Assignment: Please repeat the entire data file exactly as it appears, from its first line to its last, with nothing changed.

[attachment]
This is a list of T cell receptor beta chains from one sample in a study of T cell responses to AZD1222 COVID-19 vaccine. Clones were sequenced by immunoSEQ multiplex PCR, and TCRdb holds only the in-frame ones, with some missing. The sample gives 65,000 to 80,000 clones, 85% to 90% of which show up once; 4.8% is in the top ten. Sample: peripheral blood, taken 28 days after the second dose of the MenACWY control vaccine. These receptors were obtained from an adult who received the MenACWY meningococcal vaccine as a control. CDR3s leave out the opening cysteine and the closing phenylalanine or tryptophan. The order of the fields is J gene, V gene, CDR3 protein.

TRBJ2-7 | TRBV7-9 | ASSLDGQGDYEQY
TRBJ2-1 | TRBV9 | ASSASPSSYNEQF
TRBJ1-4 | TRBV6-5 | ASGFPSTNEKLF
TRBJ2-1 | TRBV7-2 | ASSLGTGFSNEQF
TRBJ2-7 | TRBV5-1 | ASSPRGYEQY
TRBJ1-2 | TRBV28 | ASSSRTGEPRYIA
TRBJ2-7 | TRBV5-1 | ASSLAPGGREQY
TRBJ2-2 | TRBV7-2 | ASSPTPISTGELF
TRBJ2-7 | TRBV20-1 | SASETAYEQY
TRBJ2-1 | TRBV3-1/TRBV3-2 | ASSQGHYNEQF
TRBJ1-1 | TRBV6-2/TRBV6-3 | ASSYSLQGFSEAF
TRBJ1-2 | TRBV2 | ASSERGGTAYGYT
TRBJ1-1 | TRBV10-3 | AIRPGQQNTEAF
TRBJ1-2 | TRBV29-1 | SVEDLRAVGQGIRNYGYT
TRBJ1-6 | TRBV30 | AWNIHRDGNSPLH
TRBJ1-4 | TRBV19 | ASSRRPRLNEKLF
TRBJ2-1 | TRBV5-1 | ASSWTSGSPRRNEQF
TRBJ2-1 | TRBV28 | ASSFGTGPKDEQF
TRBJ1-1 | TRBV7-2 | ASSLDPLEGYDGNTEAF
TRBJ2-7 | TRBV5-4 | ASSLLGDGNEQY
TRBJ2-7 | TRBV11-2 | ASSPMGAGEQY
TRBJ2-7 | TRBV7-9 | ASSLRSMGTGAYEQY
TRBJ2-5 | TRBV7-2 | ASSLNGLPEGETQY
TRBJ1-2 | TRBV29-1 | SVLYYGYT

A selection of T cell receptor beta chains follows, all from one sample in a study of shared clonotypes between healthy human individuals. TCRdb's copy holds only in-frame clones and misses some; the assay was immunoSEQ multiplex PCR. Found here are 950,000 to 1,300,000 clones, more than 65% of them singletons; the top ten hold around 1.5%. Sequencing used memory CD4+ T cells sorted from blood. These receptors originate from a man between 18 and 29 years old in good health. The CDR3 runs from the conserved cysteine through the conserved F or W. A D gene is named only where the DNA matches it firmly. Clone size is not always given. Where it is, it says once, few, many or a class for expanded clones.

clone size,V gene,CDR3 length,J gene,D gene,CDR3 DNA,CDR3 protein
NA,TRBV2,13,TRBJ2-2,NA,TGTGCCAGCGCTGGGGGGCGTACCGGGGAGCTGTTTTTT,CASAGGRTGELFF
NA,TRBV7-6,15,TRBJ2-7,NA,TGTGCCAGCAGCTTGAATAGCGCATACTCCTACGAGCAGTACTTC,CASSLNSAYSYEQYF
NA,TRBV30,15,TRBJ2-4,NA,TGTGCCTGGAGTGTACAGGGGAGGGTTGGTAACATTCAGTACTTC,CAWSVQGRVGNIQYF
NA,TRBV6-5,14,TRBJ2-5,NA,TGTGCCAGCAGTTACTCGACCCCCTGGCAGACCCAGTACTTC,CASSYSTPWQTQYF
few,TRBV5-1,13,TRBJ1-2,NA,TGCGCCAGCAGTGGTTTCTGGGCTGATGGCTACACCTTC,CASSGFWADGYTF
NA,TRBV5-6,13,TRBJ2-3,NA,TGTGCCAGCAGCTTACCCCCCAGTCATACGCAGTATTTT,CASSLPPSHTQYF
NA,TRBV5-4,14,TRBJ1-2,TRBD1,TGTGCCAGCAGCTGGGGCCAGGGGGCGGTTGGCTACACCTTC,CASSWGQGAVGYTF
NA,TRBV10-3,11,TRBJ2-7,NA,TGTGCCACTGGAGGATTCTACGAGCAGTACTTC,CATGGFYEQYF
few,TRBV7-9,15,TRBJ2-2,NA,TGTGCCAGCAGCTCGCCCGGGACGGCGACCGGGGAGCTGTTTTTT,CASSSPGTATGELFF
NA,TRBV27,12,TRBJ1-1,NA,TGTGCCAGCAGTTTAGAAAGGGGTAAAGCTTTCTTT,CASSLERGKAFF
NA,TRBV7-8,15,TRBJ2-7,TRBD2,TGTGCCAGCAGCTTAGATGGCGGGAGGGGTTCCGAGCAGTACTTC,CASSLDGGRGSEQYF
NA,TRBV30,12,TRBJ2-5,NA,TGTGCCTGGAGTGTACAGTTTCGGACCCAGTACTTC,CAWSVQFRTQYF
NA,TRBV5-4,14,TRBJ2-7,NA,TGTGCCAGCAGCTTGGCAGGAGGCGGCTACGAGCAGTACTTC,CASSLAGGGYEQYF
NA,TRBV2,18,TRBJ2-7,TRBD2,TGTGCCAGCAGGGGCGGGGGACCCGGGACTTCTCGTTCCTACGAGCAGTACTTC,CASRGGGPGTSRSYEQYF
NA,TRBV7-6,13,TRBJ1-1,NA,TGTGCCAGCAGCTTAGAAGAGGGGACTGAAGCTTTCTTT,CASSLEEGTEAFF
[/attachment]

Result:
This is a list of T cell receptor beta chains from one sample in a study of T cell responses to AZD1222 COVID-19 vaccine. Clones were sequenced by immunoSEQ multiplex PCR, and TCRdb holds only the in-frame ones, with some missing. The sample gives 65,000 to 80,000 clones, 85% to 90% of which show up once; 4.8% is in the top ten. Sample: peripheral blood, taken 28 days after the second dose of the MenACWY control vaccine. These receptors were obtained from an adult who received the MenACWY meningococcal vaccine as a control. CDR3s leave out the opening cysteine and the closing phenylalanine or tryptophan. The order of the fields is J gene, V gene, CDR3 protein.

TRBJ2-7 | TRBV7-9 | ASSLDGQGDYEQY
TRBJ2-1 | TRBV9 | ASSASPSSYNEQF
TRBJ1-4 | TRBV6-5 | ASGFPSTNEKLF
TRBJ2-1 | TRBV7-2 | ASSLGTGFSNEQF
TRBJ2-7 | TRBV5-1 | ASSPRGYEQY
TRBJ1-2 | TRBV28 | ASSSRTGEPRYIA
TRBJ2-7 | TRBV5-1 | ASSLAPGGREQY
TRBJ2-2 | TRBV7-2 | ASSPTPISTGELF
TRBJ2-7 | TRBV20-1 | SASETAYEQY
TRBJ2-1 | TRBV3-1/TRBV3-2 | ASSQGHYNEQF
TRBJ1-1 | TRBV6-2/TRBV6-3 | ASSYSLQGFSEAF
TRBJ1-2 | TRBV2 | ASSERGGTAYGYT
TRBJ1-1 | TRBV10-3 | AIRPGQQNTEAF
TRBJ1-2 | TRBV29-1 | SVEDLRAVGQGIRNYGYT
TRBJ1-6 | TRBV30 | AWNIHRDGNSPLH
TRBJ1-4 | TRBV19 | ASSRRPRLNEKLF
TRBJ2-1 | TRBV5-1 | ASSWTSGSPRRNEQF
TRBJ2-1 | TRBV28 | ASSFGTGPKDEQF
TRBJ1-1 | TRBV7-2 | ASSLDPLEGYDGNTEAF
TRBJ2-7 | TRBV5-4 | ASSLLGDGNEQY
TRBJ2-7 | TRBV11-2 | ASSPMGAGEQY
TRBJ2-7 | TRBV7-9 | ASSLRSMGTGAYEQY
TRBJ2-5 | TRBV7-2 | ASSLNGLPEGETQY
TRBJ1-2 | TRBV29-1 | SVLYYGYT

A selection of T cell receptor beta chains follows, all from one sample in a study of shared clonotypes between healthy human individuals. TCRdb's copy holds only in-frame clones and misses some; the assay was immunoSEQ multiplex PCR. Found here are 950,000 to 1,300,000 clones, more than 65% of them singletons; the top ten hold around 1.5%. Sequencing used memory CD4+ T cells sorted from blood. These receptors originate from a man between 18 and 29 years old in good health. The CDR3 runs from the conserved cysteine through the conserved F or W. A D gene is named only where the DNA matches it firmly. Clone size is not always given. Where it is, it says once, few, many or a class for expanded clones.

clone size,V gene,CDR3 length,J gene,D gene,CDR3 DNA,CDR3 protein
NA,TRBV2,13,TRBJ2-2,NA,TGTGCCAGCGCTGGGGGGCGTACCGGGGAGCTGTTTTTT,CASAGGRTGELFF
NA,TRBV7-6,15,TRBJ2-7,NA,TGTGCCAGCAGCTTGAATAGCGCATACTCCTACGAGCAGTACTTC,CASSLNSAYSYEQYF
NA,TRBV30,15,TRBJ2-4,NA,TGTGCCTGGAGTGTACAGGGGAGGGTTGGTAACATTCAGTACTTC,CAWSVQGRVGNIQYF
NA,TRBV6-5,14,TRBJ2-5,NA,TGTGCCAGCAGTTACTCGACCCCCTGGCAGACCCAGTACTTC,CASSYSTPWQTQYF
few,TRBV5-1,13,TRBJ1-2,NA,TGCGCCAGCAGTGGTTTCTGGGCTGATGGCTACACCTTC,CASSGFWADGYTF
NA,TRBV5-6,13,TRBJ2-3,NA,TGTGCCAGCAGCTTACCCCCCAGTCATACGCAGTATTTT,CASSLPPSHTQYF
NA,TRBV5-4,14,TRBJ1-2,TRBD1,TGTGCCAGCAGCTGGGGCCAGGGGGCGGTTGGCTACACCTTC,CASSWGQGAVGYTF
NA,TRBV10-3,11,TRBJ2-7,NA,TGTGCCACTGGAGGATTCTACGAGCAGTACTTC,CATGGFYEQYF
few,TRBV7-9,15,TRBJ2-2,NA,TGTGCCAGCAGCTCGCCCGGGACGGCGACCGGGGAGCTGTTTTTT,CASSSPGTATGELFF
NA,TRBV27,12,TRBJ1-1,NA,TGTGCCAGCAGTTTAGAAAGGGGTAAAGCTTTCTTT,CASSLERGKAFF
NA,TRBV7-8,15,TRBJ2-7,TRBD2,TGTGCCAGCAGCTTAGATGGCGGGAGGGGTTCCGAGCAGTACTTC,CASSLDGGRGSEQYF
NA,TRBV30,12,TRBJ2-5,NA,TGTGCCTGGAGTGTACAGTTTCGGACCCAGTACTTC,CAWSVQFRTQYF
NA,TRBV5-4,14,TRBJ2-7,NA,TGTGCCAGCAGCTTGGCAGGAGGCGGCTACGAGCAGTACTTC,CASSLAGGGYEQYF
NA,TRBV2,18,TRBJ2-7,TRBD2,TGTGCCAGCAGGGGCGGGGGACCCGGGACTTCTCGTTCCTACGAGCAGTACTTC,CASRGGGPGTSRSYEQYF
NA,TRBV7-6,13,TRBJ1-1,NA,TGTGCCAGCAGCTTAGAAGAGGGGACTGAAGCTTTCTTT,CASSLEEGTEAFF